September didn’t just break the global temperature record; it obliterated the record by an unprecedented margin.

Data from Copernicus, run by the EU, shows the Earth’s average surface air temperature was 16.38 degrees Celsius last month — 0.5C above the previous warmest September in 2020.

September 2023 was 0.93C above the 1991 – 2020 average, and 1.75C above pre-industrial levels.(Supplied)

It was not only a record for September but also the all-time warmest compared to average for any month, landing 1.75C above the 1850–1900 pre-industrial reference period.

“The unprecedented temperatures for the time of year observed in September — following a record summer — have broken records by an extraordinary amount,” according to Samantha Burgess, deputy director of the Copernicus Climate Change Service.

Last month was the only September to make the top 30 warmest globally.(Supplied)

September follows a record hot June, July and August, and has lifted the year-to-date 2023 temperature 0.05C above the current warmest calendar year of 2016.

“This extreme month has pushed 2023 into the dubious honour of first place — on track to be the warmest year and around 1.4C above pre-industrial average temperatures,” Ms Burgess said.

Other climate datasets showed a similar figure for September, leaving climatologists gob-smacked.

2023 has consistently seen temperatures pass the 1.5C threshold above the pre-industrial level.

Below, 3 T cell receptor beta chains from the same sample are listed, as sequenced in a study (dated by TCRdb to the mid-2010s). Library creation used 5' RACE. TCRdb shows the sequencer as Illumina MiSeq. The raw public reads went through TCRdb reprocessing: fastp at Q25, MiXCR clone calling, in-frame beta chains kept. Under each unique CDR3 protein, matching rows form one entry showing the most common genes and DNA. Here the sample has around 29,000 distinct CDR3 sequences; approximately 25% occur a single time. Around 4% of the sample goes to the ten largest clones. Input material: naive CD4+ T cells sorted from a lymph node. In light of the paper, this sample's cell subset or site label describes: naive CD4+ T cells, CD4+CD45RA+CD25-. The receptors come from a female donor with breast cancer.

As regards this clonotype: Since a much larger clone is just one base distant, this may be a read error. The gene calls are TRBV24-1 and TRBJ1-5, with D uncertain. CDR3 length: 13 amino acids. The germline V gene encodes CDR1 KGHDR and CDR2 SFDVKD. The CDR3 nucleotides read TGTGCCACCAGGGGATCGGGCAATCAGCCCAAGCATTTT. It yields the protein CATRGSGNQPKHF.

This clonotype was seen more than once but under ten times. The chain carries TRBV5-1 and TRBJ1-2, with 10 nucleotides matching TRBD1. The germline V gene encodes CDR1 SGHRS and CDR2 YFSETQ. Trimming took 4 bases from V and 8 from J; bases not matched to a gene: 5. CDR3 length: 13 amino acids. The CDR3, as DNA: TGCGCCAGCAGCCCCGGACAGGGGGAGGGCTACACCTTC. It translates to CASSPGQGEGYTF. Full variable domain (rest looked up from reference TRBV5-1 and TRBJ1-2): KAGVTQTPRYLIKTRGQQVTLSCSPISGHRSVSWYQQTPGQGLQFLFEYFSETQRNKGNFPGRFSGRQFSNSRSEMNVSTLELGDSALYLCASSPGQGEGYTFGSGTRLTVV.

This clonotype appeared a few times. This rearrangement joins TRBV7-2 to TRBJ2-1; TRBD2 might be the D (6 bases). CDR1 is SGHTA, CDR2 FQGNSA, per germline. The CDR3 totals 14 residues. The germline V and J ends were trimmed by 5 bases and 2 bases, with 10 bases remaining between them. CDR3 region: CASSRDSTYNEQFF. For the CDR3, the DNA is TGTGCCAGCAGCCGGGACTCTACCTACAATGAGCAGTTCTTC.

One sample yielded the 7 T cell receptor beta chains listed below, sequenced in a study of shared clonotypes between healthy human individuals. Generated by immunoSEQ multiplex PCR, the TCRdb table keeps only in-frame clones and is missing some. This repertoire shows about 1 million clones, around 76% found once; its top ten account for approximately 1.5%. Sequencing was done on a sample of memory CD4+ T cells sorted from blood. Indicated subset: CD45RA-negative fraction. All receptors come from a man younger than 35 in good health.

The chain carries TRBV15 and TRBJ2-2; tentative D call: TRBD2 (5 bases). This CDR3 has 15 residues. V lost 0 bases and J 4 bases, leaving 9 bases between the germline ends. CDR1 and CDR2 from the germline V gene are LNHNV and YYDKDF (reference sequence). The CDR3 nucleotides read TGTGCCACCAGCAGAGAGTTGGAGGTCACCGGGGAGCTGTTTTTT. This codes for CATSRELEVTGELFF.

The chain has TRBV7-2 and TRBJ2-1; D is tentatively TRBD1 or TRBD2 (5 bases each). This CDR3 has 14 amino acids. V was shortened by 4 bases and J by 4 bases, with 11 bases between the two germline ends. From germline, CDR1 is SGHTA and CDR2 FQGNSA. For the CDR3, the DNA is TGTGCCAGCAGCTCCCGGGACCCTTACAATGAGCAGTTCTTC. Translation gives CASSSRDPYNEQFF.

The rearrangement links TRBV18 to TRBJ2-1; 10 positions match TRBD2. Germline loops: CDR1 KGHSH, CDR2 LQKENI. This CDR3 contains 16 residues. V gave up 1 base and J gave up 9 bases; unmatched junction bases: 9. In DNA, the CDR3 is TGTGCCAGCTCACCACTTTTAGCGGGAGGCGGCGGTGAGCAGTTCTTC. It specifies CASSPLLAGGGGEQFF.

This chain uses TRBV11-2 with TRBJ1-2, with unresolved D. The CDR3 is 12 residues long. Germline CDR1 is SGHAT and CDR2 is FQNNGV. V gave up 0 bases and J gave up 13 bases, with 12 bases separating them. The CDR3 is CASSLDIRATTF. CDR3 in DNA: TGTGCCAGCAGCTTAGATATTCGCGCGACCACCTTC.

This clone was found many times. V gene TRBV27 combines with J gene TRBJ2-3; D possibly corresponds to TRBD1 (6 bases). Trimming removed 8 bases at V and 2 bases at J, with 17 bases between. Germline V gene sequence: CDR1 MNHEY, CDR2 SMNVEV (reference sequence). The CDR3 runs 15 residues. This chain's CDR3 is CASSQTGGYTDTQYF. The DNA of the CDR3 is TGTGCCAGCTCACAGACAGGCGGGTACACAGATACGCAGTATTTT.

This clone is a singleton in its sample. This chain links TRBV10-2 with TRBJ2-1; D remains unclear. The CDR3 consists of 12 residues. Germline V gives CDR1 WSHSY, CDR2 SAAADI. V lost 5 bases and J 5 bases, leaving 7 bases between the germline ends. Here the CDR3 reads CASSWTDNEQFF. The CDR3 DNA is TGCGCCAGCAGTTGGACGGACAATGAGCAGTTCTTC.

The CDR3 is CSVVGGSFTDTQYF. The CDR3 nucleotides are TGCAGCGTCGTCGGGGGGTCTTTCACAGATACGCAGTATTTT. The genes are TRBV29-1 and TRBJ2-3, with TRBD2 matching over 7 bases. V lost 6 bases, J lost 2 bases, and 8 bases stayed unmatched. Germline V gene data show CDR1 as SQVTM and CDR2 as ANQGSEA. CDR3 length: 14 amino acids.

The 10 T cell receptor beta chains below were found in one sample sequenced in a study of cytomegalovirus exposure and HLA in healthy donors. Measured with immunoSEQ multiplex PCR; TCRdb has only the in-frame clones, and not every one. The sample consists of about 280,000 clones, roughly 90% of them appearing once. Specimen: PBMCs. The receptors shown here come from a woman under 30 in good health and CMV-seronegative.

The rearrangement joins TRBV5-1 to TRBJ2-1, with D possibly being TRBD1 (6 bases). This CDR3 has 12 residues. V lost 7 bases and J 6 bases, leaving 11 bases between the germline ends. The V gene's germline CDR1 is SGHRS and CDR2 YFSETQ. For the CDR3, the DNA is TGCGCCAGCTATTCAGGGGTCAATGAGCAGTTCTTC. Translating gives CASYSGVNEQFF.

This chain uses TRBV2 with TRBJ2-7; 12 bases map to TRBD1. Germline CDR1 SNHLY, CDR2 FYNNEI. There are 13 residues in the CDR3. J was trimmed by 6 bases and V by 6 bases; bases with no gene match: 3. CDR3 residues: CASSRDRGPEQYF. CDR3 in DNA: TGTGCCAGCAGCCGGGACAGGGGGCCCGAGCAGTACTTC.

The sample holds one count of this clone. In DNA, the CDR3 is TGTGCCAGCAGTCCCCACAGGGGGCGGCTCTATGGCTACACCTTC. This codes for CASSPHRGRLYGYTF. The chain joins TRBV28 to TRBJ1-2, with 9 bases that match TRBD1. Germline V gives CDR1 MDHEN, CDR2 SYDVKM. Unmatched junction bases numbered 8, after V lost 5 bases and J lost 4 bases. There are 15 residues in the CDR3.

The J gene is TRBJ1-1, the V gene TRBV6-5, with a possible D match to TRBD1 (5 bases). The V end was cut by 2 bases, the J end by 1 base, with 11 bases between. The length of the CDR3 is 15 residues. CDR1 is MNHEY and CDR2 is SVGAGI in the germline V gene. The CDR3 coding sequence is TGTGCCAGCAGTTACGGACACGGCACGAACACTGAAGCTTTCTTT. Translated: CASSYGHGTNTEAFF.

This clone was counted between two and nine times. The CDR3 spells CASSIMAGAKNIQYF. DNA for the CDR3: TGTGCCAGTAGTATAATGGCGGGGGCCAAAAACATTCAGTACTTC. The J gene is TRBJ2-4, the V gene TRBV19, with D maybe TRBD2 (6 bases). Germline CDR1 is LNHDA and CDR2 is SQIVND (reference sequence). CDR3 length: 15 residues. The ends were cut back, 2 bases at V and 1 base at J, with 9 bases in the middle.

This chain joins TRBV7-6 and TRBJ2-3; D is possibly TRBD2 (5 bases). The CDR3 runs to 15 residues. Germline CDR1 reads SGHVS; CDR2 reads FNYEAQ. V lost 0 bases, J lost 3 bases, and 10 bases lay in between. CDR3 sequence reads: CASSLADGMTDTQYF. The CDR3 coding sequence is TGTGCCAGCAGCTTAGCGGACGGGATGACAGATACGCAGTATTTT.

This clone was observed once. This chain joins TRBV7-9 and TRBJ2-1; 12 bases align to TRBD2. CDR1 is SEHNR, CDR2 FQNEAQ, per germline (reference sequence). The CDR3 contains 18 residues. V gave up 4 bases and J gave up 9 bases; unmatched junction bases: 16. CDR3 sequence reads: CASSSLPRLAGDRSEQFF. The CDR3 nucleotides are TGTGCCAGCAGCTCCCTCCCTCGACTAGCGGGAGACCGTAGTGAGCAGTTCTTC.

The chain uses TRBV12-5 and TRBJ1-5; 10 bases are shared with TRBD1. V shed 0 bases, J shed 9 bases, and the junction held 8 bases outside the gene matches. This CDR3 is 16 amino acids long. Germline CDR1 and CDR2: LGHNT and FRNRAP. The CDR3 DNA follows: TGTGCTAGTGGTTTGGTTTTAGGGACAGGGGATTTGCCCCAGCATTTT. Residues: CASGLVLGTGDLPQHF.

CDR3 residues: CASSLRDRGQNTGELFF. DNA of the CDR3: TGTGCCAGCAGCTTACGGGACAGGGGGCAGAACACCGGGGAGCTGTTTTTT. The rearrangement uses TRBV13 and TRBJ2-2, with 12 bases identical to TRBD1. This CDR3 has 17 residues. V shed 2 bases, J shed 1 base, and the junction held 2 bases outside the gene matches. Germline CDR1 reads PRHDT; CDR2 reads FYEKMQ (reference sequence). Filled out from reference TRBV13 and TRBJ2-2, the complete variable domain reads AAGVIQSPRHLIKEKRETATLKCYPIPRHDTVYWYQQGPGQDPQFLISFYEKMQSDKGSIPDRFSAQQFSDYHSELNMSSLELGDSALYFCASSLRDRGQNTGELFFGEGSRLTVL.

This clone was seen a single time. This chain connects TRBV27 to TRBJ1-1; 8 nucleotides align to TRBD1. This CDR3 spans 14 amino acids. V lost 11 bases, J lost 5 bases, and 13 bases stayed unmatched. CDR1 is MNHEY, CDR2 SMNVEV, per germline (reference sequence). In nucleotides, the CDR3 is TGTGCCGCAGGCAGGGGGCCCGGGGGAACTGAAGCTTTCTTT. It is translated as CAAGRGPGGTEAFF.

Ocean temperatures and ice also at record levels

The average sea surface temperature for September was also the highest on record at 20.92C and the second highest across all months, behind August 2023.

This year’s global ocean heat is perhaps even more significant than the high air temperatures, with six months out of nine in 2023 breaking a record.

The warm oceans have coincided with record low sea-ice forming around Antarctica, staying at record low levels in September for the fifth consecutive month.

Ice coverage around Antarctica grows through the austral winter and typically peaks in September, but was 9 per cent below average last month, easily the lowest annual maximum extent on record.

The extent of sea ice around Antarctica was easily the lowest on record.(Supplied)

Climate change the main driver of 2023 records

Historical data shows than even though El Niño has developed the trend this year is well outside the typical warming seen during Pacific warm phases.

“In particular, the Septembers of other recent years with developing El Niño events, such as 1997 and 2015, have not been especially warm.” was stated in the Copernicus monthly summary

The culprit of the prolonged records is therefore climate change as the earth corrects the climate change trajectory following three years of suppressed warming during a triple La Niña when heat is stored below the ocean surface.

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